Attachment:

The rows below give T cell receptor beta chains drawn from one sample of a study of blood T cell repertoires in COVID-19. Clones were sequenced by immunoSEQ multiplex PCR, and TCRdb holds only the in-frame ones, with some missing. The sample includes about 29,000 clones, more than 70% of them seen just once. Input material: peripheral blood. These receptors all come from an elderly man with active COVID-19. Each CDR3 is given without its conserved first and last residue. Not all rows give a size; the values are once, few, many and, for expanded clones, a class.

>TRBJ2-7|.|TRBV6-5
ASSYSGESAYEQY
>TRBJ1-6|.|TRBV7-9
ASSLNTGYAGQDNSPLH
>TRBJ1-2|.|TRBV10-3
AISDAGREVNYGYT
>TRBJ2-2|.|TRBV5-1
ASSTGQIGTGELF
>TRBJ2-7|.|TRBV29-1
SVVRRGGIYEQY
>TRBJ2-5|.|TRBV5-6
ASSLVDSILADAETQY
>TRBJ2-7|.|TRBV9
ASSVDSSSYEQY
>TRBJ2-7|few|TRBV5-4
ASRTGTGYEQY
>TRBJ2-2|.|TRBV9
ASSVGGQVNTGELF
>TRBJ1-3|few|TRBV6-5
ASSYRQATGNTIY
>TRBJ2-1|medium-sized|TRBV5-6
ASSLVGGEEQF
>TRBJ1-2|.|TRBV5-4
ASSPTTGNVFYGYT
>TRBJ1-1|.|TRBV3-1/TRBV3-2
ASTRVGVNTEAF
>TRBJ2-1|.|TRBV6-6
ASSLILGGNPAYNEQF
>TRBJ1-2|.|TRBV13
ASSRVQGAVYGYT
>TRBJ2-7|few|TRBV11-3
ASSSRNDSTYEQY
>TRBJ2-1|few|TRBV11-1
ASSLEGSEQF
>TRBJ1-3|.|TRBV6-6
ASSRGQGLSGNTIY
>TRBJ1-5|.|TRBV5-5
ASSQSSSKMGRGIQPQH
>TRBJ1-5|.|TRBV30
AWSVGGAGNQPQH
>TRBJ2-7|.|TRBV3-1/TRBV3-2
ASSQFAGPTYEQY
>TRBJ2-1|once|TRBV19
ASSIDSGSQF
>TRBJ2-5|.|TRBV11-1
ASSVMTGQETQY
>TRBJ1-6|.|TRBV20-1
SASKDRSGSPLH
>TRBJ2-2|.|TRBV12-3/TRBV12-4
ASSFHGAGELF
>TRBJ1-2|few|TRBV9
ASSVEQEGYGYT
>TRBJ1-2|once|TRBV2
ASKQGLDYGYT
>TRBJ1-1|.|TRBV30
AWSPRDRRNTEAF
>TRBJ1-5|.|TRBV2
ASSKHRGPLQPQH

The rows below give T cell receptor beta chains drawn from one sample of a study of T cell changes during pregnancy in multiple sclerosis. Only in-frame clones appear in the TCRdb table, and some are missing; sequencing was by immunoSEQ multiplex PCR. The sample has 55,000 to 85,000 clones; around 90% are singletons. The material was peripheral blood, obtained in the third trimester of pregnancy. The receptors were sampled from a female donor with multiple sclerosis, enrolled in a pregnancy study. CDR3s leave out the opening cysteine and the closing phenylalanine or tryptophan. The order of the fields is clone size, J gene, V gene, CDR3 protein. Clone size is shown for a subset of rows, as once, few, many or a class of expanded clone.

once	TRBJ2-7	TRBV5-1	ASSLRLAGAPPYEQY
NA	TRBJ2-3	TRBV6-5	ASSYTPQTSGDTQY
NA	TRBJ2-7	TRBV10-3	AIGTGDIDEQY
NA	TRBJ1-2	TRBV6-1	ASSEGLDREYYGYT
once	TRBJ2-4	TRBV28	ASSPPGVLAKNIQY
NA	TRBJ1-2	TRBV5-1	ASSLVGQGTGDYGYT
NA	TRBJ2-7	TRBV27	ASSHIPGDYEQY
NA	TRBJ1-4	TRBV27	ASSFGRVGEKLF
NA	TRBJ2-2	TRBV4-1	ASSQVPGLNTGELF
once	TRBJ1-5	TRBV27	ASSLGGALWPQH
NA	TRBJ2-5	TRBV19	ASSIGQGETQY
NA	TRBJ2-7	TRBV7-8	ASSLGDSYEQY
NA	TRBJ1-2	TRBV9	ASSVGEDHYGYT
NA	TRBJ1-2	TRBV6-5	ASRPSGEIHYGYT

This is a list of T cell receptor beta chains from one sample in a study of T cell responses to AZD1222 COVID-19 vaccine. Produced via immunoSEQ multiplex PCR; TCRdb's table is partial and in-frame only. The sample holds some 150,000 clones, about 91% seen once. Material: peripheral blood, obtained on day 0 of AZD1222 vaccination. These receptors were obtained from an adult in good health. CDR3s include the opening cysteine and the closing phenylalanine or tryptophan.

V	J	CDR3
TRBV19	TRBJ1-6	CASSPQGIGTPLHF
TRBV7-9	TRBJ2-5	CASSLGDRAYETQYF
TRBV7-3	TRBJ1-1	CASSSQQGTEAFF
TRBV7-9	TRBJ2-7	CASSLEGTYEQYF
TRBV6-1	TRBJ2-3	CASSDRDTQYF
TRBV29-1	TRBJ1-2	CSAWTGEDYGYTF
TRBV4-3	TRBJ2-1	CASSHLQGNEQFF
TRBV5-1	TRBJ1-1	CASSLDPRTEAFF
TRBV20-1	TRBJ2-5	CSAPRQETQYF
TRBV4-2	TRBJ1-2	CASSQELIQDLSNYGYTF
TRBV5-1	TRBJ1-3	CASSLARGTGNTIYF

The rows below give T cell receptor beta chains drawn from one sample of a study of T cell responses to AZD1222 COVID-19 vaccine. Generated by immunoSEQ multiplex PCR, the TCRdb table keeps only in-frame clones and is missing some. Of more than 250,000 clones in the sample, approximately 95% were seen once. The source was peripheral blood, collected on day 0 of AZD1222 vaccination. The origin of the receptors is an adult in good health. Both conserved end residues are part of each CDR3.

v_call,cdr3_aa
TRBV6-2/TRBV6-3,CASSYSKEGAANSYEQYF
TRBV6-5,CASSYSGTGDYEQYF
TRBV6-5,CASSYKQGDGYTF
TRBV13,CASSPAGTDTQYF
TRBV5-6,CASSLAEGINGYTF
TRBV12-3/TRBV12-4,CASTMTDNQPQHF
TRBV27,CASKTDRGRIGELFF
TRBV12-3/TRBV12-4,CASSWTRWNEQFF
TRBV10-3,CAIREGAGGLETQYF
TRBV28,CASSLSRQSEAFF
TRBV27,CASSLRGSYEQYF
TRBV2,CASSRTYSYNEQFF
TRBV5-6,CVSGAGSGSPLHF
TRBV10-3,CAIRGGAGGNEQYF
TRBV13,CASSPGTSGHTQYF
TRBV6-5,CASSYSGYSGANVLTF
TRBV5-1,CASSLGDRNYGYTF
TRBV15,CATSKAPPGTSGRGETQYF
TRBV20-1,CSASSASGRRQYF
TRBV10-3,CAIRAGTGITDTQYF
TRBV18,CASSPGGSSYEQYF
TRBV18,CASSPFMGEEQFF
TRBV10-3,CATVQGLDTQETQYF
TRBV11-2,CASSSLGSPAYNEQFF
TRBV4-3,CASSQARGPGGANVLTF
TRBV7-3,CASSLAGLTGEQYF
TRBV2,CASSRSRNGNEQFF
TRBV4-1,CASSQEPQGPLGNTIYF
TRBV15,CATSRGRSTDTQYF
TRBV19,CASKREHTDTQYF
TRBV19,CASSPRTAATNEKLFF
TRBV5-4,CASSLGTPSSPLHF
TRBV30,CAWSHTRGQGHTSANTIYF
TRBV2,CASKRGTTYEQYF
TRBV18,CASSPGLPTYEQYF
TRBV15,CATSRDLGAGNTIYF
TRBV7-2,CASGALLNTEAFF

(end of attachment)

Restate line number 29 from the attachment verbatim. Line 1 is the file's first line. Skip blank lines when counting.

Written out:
ASSLILGGNPAYNEQF